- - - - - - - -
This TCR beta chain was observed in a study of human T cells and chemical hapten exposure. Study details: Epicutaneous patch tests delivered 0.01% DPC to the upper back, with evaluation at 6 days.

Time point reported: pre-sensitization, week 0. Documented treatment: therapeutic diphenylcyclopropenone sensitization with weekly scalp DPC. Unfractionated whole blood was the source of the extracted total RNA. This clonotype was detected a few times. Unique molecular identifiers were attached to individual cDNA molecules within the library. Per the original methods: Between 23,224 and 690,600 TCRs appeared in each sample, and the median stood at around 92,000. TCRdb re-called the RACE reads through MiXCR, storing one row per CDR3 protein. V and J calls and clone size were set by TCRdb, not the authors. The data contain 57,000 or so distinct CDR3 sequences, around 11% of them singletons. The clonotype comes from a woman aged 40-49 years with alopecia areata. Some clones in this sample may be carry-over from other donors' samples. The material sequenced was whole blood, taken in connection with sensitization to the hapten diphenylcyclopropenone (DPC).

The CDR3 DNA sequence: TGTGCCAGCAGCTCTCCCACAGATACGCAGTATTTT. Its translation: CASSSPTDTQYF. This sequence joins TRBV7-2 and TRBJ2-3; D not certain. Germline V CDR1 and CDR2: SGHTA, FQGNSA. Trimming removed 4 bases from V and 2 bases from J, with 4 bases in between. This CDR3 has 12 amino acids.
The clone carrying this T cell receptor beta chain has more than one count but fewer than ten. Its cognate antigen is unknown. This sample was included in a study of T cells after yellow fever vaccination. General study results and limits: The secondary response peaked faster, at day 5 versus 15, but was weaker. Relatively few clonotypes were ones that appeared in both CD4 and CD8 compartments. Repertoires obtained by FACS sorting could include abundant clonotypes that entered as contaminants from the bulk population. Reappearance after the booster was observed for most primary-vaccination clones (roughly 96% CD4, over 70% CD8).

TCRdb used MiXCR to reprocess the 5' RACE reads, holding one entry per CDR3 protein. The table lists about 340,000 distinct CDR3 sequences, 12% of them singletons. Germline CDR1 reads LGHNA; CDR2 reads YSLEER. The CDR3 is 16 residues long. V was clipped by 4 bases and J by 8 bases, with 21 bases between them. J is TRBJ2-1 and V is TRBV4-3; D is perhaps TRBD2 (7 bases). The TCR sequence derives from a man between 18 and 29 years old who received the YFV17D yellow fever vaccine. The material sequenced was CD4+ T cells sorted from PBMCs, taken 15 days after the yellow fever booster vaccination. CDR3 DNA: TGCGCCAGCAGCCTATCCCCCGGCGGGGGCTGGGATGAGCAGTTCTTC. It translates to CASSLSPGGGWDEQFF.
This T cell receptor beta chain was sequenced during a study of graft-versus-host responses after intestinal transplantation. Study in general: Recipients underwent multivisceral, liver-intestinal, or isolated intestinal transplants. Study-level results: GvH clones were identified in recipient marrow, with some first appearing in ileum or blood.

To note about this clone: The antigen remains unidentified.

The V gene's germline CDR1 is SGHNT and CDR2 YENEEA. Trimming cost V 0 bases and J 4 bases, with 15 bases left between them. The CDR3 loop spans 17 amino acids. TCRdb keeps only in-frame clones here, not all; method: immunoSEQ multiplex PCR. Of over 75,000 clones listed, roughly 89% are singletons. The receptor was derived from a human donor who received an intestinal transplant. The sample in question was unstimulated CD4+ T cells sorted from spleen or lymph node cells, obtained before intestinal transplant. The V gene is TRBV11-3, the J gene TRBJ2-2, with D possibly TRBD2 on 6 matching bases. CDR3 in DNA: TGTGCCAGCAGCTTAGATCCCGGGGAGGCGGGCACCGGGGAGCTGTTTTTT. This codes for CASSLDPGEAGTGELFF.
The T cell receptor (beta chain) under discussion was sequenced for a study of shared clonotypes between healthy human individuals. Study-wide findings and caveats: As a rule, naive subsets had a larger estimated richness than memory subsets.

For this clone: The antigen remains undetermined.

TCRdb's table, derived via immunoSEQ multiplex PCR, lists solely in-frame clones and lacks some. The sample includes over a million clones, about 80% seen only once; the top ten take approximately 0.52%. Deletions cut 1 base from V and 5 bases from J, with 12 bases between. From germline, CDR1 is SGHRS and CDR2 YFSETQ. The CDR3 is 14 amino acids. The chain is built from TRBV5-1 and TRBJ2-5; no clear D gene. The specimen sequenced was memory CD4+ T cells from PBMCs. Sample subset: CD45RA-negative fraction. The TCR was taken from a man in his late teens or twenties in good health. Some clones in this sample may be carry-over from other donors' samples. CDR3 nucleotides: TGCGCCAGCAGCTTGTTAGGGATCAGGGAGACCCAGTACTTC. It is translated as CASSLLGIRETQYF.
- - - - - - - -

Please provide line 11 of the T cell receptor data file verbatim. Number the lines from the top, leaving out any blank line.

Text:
TCRdb's table, derived via immunoSEQ multiplex PCR, lists solely in-frame clones and lacks some. The sample includes over a million clones, about 80% seen only once; the top ten take approximately 0.52%. Deletions cut 1 base from V and 5 bases from J, with 12 bases between. From germline, CDR1 is SGHRS and CDR2 YFSETQ. The CDR3 is 14 amino acids. The chain is built from TRBV5-1 and TRBJ2-5; no clear D gene. The specimen sequenced was memory CD4+ T cells from PBMCs. Sample subset: CD45RA-negative fraction. The TCR was taken from a man in his late teens or twenties in good health. Some clones in this sample may be carry-over from other donors' samples. CDR3 nucleotides: TGCGCCAGCAGCTTGTTAGGGATCAGGGAGACCCAGTACTTC. It is translated as CASSLLGIRETQYF.